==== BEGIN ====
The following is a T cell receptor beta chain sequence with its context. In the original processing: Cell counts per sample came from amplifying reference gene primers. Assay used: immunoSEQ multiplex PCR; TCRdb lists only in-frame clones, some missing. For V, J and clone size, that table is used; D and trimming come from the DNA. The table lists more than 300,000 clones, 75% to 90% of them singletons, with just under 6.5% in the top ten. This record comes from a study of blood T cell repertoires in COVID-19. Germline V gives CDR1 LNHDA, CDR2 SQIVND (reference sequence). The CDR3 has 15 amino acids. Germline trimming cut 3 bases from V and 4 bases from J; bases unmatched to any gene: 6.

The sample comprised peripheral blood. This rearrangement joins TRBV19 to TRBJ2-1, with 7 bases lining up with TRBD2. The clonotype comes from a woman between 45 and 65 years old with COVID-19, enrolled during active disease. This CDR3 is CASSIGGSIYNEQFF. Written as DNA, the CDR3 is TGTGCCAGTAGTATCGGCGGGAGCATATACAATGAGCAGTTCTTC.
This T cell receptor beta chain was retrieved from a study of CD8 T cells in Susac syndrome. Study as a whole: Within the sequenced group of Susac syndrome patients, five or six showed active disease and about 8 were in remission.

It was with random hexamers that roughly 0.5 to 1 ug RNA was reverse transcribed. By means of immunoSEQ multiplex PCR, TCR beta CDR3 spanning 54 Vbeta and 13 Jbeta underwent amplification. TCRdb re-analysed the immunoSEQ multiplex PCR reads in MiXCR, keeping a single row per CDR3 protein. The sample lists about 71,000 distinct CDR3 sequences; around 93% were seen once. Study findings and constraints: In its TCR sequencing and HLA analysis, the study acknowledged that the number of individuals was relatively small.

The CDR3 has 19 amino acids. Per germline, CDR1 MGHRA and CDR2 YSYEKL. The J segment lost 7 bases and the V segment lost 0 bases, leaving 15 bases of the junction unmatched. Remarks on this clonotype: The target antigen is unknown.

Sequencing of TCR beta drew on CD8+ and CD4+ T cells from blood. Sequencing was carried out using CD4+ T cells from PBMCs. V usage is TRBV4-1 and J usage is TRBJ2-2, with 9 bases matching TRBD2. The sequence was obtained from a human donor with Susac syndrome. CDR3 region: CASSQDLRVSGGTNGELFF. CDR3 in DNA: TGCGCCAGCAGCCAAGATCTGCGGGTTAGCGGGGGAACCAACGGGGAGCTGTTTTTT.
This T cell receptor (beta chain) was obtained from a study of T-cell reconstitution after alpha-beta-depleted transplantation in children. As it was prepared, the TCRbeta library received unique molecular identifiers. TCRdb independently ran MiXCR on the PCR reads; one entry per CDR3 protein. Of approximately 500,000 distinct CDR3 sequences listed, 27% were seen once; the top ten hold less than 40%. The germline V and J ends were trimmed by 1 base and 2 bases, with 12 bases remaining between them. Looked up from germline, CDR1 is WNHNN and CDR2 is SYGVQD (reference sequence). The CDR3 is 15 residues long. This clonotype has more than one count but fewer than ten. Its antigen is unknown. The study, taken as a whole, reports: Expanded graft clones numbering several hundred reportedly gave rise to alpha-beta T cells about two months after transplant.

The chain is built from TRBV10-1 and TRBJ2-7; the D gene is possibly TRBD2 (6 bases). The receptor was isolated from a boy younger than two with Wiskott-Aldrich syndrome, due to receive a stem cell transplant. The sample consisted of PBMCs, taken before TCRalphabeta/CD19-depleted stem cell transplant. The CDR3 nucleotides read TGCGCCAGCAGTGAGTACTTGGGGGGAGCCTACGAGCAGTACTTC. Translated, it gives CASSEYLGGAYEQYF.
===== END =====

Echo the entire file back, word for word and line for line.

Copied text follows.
The following is a T cell receptor beta chain sequence with its context. In the original processing: Cell counts per sample came from amplifying reference gene primers. Assay used: immunoSEQ multiplex PCR; TCRdb lists only in-frame clones, some missing. For V, J and clone size, that table is used; D and trimming come from the DNA. The table lists more than 300,000 clones, 75% to 90% of them singletons, with just under 6.5% in the top ten. This record comes from a study of blood T cell repertoires in COVID-19. Germline V gives CDR1 LNHDA, CDR2 SQIVND (reference sequence). The CDR3 has 15 amino acids. Germline trimming cut 3 bases from V and 4 bases from J; bases unmatched to any gene: 6.

The sample comprised peripheral blood. This rearrangement joins TRBV19 to TRBJ2-1, with 7 bases lining up with TRBD2. The clonotype comes from a woman between 45 and 65 years old with COVID-19, enrolled during active disease. This CDR3 is CASSIGGSIYNEQFF. Written as DNA, the CDR3 is TGTGCCAGTAGTATCGGCGGGAGCATATACAATGAGCAGTTCTTC.
This T cell receptor beta chain was retrieved from a study of CD8 T cells in Susac syndrome. Study as a whole: Within the sequenced group of Susac syndrome patients, five or six showed active disease and about 8 were in remission.

It was with random hexamers that roughly 0.5 to 1 ug RNA was reverse transcribed. By means of immunoSEQ multiplex PCR, TCR beta CDR3 spanning 54 Vbeta and 13 Jbeta underwent amplification. TCRdb re-analysed the immunoSEQ multiplex PCR reads in MiXCR, keeping a single row per CDR3 protein. The sample lists about 71,000 distinct CDR3 sequences; around 93% were seen once. Study findings and constraints: In its TCR sequencing and HLA analysis, the study acknowledged that the number of individuals was relatively small.

The CDR3 has 19 amino acids. Per germline, CDR1 MGHRA and CDR2 YSYEKL. The J segment lost 7 bases and the V segment lost 0 bases, leaving 15 bases of the junction unmatched. Remarks on this clonotype: The target antigen is unknown.

Sequencing of TCR beta drew on CD8+ and CD4+ T cells from blood. Sequencing was carried out using CD4+ T cells from PBMCs. V usage is TRBV4-1 and J usage is TRBJ2-2, with 9 bases matching TRBD2. The sequence was obtained from a human donor with Susac syndrome. CDR3 region: CASSQDLRVSGGTNGELFF. CDR3 in DNA: TGCGCCAGCAGCCAAGATCTGCGGGTTAGCGGGGGAACCAACGGGGAGCTGTTTTTT.
This T cell receptor (beta chain) was obtained from a study of T-cell reconstitution after alpha-beta-depleted transplantation in children. As it was prepared, the TCRbeta library received unique molecular identifiers. TCRdb independently ran MiXCR on the PCR reads; one entry per CDR3 protein. Of approximately 500,000 distinct CDR3 sequences listed, 27% were seen once; the top ten hold less than 40%. The germline V and J ends were trimmed by 1 base and 2 bases, with 12 bases remaining between them. Looked up from germline, CDR1 is WNHNN and CDR2 is SYGVQD (reference sequence). The CDR3 is 15 residues long. This clonotype has more than one count but fewer than ten. Its antigen is unknown. The study, taken as a whole, reports: Expanded graft clones numbering several hundred reportedly gave rise to alpha-beta T cells about two months after transplant.

The chain is built from TRBV10-1 and TRBJ2-7; the D gene is possibly TRBD2 (6 bases). The receptor was isolated from a boy younger than two with Wiskott-Aldrich syndrome, due to receive a stem cell transplant. The sample consisted of PBMCs, taken before TCRalphabeta/CD19-depleted stem cell transplant. The CDR3 nucleotides read TGCGCCAGCAGTGAGTACTTGGGGGGAGCCTACGAGCAGTACTTC. Translated, it gives CASSEYLGGAYEQYF.